If you listen closely to the conversations taking place at ISTE2014, you will hear educators talking about BYOD, 1:1 initiatives, maker education, and more. But whether in a formal session or a chance meeting in a corridor at the Georgia World Congress Center, one common theme seems to connect what everyone is talking about. And that theme is an emphasis on process.
“This is not about technology; it’s about relationships and learning” said George Couros, Divisional Principal in Edmonton, Canada. Though Couros made this claim to attendees in his session, Conquering the Myths of Technology, the atmosphere at this year’s ISTE conference seems to reflect this idea generally.
From successful implementation of technology in the classroom to navigating this year’s conference itself, process before product prevails.
“The biggest shift for educators using technology is not skill set; it’s mindset,” added Couros.
Apparent by the interactions of conference-goers is a focus on continuing to develop the correct mindset to support blended learning in their respective positions as stakeholders in education, whether that be as a teacher, administrator, or policymaker.
“The beginning might be about the tools,” said EDcamp Founder and author of Professional Learning in the Digital Age, Kristen Swanson; “But the end that we have in mind must always be about the learning. We really need to focus on pedagogy, because it is pedagogy that is really going to move learning forward.”
Inevitably, in the process of marrying pedagogy with technology, talk of the SAMR (Substitution, Augmentation, Modification, Redefinition) model of technology integration must come up. And as it does, educators need to ask themselves, how is what you are doing with technology related to what you were doing before?
Ruben Puentedura, designer of the SAMR model, answered this question by encouraging teachers to leverage SAMR along with the Technological and Pedagogical Content Knowledge (TPACK) framework. Puentedura said, “TPACK helps transition [technology use] from the lower levels (Substitution and Augmentation) of SAMR to its upper levels (Modification and Redefinition). It’s here that technology allows for the creation of new task previously inconceived in the classroom.”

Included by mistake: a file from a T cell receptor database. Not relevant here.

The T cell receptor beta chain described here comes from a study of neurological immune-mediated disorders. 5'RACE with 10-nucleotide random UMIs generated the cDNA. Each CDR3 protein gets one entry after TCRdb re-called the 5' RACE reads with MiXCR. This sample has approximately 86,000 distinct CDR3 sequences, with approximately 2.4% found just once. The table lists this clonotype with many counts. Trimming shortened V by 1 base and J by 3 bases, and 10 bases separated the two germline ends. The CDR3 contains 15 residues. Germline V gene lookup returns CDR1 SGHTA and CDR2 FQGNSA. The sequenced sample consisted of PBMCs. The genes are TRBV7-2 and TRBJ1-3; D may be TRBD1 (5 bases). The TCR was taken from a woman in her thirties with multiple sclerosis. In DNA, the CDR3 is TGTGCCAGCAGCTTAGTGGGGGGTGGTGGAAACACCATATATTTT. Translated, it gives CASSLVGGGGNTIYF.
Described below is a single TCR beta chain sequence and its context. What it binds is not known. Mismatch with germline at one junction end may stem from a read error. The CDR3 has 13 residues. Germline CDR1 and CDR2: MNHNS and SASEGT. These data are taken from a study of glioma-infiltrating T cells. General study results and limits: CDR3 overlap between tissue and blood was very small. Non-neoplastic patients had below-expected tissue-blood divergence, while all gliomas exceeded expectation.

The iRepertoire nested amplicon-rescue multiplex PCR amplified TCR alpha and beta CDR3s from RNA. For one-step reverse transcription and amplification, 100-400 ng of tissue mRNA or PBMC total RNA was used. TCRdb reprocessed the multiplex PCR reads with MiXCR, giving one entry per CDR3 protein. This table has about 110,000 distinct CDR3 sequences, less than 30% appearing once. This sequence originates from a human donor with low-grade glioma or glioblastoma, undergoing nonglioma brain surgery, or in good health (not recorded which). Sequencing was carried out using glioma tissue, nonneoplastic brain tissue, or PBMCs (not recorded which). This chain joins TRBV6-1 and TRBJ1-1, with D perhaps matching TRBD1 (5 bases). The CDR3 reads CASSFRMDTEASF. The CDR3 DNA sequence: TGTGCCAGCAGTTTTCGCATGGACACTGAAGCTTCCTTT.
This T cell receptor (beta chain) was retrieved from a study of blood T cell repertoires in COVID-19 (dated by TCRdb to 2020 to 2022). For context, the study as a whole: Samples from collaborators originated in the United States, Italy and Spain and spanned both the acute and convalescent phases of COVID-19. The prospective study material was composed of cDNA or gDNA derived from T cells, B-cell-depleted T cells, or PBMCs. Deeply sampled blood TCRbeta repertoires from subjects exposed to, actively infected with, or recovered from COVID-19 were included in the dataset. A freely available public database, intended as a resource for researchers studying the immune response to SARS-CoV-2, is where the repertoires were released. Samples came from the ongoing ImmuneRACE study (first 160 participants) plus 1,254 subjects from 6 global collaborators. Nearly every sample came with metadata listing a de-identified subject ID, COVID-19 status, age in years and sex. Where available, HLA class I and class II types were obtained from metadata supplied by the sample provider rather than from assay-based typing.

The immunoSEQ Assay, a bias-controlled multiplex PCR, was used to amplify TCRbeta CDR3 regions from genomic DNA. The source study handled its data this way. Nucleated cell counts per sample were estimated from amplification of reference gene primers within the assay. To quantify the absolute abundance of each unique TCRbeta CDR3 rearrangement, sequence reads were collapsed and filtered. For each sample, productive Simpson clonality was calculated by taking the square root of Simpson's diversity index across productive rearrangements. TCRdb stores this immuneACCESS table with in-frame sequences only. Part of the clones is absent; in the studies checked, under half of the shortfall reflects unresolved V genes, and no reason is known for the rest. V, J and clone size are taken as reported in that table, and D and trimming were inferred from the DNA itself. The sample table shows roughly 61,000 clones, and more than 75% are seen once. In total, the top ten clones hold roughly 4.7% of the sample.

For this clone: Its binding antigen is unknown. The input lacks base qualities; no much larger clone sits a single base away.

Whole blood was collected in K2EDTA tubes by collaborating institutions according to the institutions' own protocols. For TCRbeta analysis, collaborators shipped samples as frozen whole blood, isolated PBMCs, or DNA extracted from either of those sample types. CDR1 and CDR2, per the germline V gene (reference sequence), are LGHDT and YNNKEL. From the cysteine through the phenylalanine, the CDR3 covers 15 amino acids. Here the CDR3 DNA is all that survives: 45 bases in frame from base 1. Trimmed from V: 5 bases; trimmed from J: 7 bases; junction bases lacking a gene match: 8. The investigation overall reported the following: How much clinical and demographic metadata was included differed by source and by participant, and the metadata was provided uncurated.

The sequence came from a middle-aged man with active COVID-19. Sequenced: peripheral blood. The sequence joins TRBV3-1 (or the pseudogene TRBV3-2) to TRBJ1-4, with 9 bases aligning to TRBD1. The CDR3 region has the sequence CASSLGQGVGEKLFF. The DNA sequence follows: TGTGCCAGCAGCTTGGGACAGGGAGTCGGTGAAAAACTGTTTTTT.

When asked how he helps his staff to initiate the process of sustainable technology integration at New Milford High School in New Jersey, principal Eric Sheninger said, “We focus on pedagogy first, technology second. The tools are just means to an end, so we really need to focus on those learning outcomes.” Sheninger continued, “Once you frame your learning outcome and you have a sound pedagogical lesson, then finding a tool to allow students to demonstrate mastery is a seamless fit.”
Denver kindergarten teacher Michelle Baldwin summarized this quite well when she said, “The process becomes the learning piece when less emphasis is placed on the end result and a grade.”
So, what do teachers at ISTE2014 need to help them embark on the process of learning how to leverage technology in their own blended learning practices?
Robert Tellgren Tweeted, “Time. The message that I keep hearing is that teachers need time to try things out in their classrooms.”
Regardless of how powerful of lessons educators may learn this at ISTE2014, without time, there’s no process. But then again, when process is framed by relationships and learning like it has been this year at the conference in Atlanta, educators at ISTE aren’t wasting one minute.